Aortic aneurysms and dissections: Clinical

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Aortic aneurysms and dissections: Clinical

USMLE® Step 2 questions

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USMLE® Step 2 style questions USMLE

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A 66-year-old man presents to the emergency department with sudden onset sharp chest pain radiating to the back. The patient reports he has a history of long-standing hypertension, but he has not taken his medications in quite some time. His temperature is now 37.0°C (98.6°F), pulse is 120/min, respirations are 23/min, blood pressure is 85/60 mmHg, and oxygen saturation is 94% on room air. Physical examination shows 1+ peripheral pulses in the right upper extremity and 2+ pulses in the left upper extremity. Neurological examination shows 3/5 power in the left upper and lower extremities compared to 5/5 power in the right upper and lower extremities. Cardiovascular examination reveals muffled heart sounds. An ECG is obtained, which shows non-specific T-wave changes as well as electrical alternans. Non-contrast CT-brain is normal. Which of the following is the most appropriate definitive treatment for this patient’s condition?  


An aneurysm is a full-thickness dilation of a segment of a blood vessel so that it’s 50 percent greater than its normal diameter, and it’s usually caused by a weakness in the blood vessel wall.

True aneurysms involve all three layers of the arterial wall - the tunica intima, which has endothelial cells; the tunica media, which has smooth muscle; and the tunica adventitia, which has connective tissue as well as vasa vasorum which are the vessels nourishing the aortic wall itself.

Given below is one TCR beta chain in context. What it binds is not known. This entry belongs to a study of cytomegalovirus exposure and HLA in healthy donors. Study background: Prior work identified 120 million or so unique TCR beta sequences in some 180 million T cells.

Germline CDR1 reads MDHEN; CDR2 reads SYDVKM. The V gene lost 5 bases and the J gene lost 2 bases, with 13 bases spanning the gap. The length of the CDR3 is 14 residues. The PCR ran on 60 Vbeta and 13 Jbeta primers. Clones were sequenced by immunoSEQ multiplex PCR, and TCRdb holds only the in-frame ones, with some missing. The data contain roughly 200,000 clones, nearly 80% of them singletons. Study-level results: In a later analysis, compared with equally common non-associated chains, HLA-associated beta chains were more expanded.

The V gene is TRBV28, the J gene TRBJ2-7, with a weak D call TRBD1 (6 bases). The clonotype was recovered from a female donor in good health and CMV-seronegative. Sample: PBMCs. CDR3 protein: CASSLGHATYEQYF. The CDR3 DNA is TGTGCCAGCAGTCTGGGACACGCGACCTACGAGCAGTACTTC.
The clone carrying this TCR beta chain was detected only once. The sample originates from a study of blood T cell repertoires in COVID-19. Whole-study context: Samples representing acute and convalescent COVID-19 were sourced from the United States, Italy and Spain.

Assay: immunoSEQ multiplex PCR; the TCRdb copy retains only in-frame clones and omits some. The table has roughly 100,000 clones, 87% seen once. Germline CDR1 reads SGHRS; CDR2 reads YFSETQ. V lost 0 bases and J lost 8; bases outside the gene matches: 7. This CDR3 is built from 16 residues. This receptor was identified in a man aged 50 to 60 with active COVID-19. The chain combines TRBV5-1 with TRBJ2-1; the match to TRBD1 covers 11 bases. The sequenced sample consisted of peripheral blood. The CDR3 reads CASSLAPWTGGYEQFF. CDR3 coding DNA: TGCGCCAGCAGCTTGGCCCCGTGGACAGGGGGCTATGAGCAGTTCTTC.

There are two major types of aneurysms: fusiform aneurysms, which are uniform in shape with symmetrical dilatation and involves the entire circumference of the aortic wall; and saccular aneurysms, which are localized outpouchings of only a portion of the aortic wall.

Aortic aneurysms are classified by their location along the aorta. Abdominal aortic aneurysms involve the segment of the aorta within the abdominal cavity. Thoracic aortic aneurysms are found within the chest; and these are further classified as ascending or descending aneurysms. Finally, there’s thoracoabdominal aortic aneurysms, which involve both the thoracic and abdominal aorta.

AAAs are the most common form of aneurysm, usually involving the infrarenal segment of the aorta, inferior to the renal arteries and superior to the iliac bifurcation. An AAA is defined as dilation with a transverse diameter exceeding 3 centimeters.

Most individuals with abdominal aortic aneurysm, or AAA, have no symptoms and are only detected as an incidental finding on imaging studies performed to evaluate an unrelated condition. Some cases, especially in thinner individuals, may be discovered on a routine physical examination as a pulsating abdominal mass that can be felt on palpation and heard as a bruit on auscultation.


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